The Irish Times - February 3, 2010
With the serious scarcity of funds still hampering the banking system, AIB looks set to raise more than €40 million from the sale of 23 bank branches in Dublin and the provinces.
Sale and leaseback terms have been agreed on 11 of the buildings and contracts are due to be exchanged in the next three weeks on the remaining 12 branches.
Yields generally for the new owners will be between 7 per cent and 7.5 per cent.
Ever since AIB first started offloading branches in the autumn of 2006 it has used three different estate agents to sell them through high profile campaigns.
However, on this occasion it commissioned Davy, the stockbrokers, to market the 23 branches among its wealthy investor clients.
The decision to go for a low key campaign is thought to have been prompted by a desire to keep the sale out of the public realm at such a difficult time for the banking sector.
On Monday the bank refused to acknowledge that it was in the process of selling another tranche of its 182 branches.
“We have no comment to make,” a spokesman said.
The 11 branches about to be sold range in value from €580,000 for a building in Kenmare, Co Kerry, to one in Capel Street, Dublin 1, at €4.2 million. The yield in this case will be 7.25 per cent, marginally better than for the Kerry property.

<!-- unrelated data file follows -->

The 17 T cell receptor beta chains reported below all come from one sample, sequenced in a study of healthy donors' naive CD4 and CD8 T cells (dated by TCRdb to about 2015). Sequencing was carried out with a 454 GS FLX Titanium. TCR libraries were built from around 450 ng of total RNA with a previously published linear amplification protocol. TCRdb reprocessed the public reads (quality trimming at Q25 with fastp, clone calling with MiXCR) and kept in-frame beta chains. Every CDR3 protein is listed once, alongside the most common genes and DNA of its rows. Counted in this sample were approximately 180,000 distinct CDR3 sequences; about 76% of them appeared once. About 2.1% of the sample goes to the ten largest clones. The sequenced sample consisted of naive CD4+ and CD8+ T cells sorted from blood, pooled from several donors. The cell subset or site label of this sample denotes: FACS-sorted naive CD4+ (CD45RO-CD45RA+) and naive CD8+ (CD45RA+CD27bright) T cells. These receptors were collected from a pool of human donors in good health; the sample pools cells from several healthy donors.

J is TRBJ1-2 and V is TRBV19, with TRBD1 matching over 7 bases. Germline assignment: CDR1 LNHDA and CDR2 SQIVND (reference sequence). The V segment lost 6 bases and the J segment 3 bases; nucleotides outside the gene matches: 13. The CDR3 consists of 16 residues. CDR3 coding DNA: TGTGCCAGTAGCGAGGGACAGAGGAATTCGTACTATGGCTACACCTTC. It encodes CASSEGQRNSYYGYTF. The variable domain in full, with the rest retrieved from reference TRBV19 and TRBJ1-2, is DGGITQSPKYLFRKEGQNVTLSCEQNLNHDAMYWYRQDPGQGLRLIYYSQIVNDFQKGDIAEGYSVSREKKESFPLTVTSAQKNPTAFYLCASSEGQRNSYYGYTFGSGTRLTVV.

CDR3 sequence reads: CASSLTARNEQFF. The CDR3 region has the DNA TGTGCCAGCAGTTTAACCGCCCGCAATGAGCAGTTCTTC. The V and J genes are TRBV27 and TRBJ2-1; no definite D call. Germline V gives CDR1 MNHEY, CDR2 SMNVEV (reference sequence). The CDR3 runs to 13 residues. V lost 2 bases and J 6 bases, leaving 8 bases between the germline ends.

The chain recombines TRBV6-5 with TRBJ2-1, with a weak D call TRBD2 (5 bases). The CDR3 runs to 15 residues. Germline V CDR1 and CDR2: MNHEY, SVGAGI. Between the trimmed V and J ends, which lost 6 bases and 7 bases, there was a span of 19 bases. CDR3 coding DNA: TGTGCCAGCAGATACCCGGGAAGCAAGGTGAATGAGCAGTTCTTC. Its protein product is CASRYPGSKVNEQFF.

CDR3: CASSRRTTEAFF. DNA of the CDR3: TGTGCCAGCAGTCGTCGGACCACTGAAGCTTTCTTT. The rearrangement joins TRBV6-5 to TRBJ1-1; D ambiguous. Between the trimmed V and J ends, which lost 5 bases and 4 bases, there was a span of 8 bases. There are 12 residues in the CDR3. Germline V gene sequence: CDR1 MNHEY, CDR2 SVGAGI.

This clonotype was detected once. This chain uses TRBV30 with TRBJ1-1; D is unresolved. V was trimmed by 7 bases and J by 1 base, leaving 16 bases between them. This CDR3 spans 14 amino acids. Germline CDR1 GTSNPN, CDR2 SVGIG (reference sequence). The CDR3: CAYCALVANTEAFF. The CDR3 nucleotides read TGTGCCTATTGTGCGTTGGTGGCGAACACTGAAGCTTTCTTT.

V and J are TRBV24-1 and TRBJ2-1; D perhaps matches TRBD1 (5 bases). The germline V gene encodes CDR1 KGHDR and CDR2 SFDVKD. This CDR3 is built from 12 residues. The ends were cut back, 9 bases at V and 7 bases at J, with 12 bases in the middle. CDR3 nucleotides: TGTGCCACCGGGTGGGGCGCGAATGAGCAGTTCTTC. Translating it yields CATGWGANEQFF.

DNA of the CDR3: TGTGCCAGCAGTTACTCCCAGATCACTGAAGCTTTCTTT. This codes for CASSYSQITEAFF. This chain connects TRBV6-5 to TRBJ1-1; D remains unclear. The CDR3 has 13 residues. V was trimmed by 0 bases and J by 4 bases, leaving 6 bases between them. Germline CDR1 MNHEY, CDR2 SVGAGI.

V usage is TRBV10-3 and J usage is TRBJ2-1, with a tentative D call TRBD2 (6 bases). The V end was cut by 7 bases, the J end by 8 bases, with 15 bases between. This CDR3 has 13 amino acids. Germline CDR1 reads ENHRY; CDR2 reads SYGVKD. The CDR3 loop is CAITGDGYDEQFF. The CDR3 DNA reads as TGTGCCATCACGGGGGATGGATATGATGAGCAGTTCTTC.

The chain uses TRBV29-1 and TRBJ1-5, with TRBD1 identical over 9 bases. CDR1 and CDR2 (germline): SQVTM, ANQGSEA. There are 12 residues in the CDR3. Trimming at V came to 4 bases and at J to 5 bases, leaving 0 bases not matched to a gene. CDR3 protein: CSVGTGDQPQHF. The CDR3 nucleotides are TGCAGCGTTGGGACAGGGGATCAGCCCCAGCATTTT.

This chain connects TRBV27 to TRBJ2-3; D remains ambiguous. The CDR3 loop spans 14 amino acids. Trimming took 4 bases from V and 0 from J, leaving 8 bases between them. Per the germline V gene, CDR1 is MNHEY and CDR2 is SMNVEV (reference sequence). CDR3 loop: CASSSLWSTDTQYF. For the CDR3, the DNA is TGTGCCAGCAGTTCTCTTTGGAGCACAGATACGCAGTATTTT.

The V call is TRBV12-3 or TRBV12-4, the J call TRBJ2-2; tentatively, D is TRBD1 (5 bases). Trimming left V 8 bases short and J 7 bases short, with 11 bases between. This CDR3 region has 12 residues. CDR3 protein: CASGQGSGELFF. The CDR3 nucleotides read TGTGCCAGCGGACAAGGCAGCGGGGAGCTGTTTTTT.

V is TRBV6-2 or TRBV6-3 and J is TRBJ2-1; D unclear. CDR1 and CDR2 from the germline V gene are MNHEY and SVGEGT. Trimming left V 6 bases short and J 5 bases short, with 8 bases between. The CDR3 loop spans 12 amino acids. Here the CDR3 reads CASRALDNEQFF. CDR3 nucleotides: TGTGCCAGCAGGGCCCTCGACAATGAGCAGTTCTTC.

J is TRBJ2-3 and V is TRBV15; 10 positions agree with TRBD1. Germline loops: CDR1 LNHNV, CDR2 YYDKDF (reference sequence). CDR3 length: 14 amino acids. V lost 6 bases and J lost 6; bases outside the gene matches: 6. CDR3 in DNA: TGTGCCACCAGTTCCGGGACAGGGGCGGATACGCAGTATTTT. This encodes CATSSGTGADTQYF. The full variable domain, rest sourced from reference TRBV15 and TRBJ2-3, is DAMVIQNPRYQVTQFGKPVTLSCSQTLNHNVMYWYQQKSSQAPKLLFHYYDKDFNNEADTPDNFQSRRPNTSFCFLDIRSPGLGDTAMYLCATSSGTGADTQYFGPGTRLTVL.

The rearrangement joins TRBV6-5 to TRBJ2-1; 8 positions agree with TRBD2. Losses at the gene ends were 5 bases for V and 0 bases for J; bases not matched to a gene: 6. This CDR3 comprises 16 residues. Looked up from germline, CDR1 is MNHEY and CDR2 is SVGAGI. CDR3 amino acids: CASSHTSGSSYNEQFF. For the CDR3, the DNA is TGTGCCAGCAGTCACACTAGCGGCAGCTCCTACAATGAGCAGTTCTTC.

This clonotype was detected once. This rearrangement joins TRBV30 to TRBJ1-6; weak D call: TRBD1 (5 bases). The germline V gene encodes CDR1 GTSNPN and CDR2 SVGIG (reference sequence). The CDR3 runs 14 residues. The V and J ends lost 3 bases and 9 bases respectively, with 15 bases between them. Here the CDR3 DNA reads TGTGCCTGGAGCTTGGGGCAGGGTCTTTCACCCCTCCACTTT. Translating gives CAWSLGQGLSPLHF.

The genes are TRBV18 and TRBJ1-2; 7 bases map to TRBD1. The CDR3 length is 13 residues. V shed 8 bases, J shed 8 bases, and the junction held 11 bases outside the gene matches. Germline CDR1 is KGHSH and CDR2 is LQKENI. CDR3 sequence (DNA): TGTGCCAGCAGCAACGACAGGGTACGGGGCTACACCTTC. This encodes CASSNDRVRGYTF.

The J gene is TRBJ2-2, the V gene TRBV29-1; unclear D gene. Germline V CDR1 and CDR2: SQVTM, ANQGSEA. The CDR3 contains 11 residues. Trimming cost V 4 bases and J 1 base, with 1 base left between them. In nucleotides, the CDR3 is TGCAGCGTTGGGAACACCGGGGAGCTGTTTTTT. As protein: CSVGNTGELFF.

Other branch sales being handled by Davy include buildings in Dalkey and Sutton in Dublin as well as Castlebar, Leixlip, Celbridge, Portlaoise, Cavan, Tullamore, Carlow and Enniscorthy.
A banking source said all the branches are to be bought by cash customers – “when the music stopped they happened to be on the right side of the trade”.
Funds on deposit with banks in Ireland currently exceed €280 billion, according to the latest quarterly report from the Central Bank.
AIB does not help finance the purchase of any part of its network of branches as a matter of policy. Most of the 50 branches sold over the past three-and-a-half years were bought by local investors, some of whom cherish the kudos of owning their local branch.
The most valuable of the bank buildings sold in 2006 showed an initial yield of 2.8 per cent. The returns to investors have rapidly increased with each subsequent sale in line with the stronger yields available in the investment market generally.
Like the previous branches sold, the 23 buildings being handled by Davy will be secured by long term leases for a period of 20 years with a break option in year 15.
The leases will also be subject to five yearly rent reviews.
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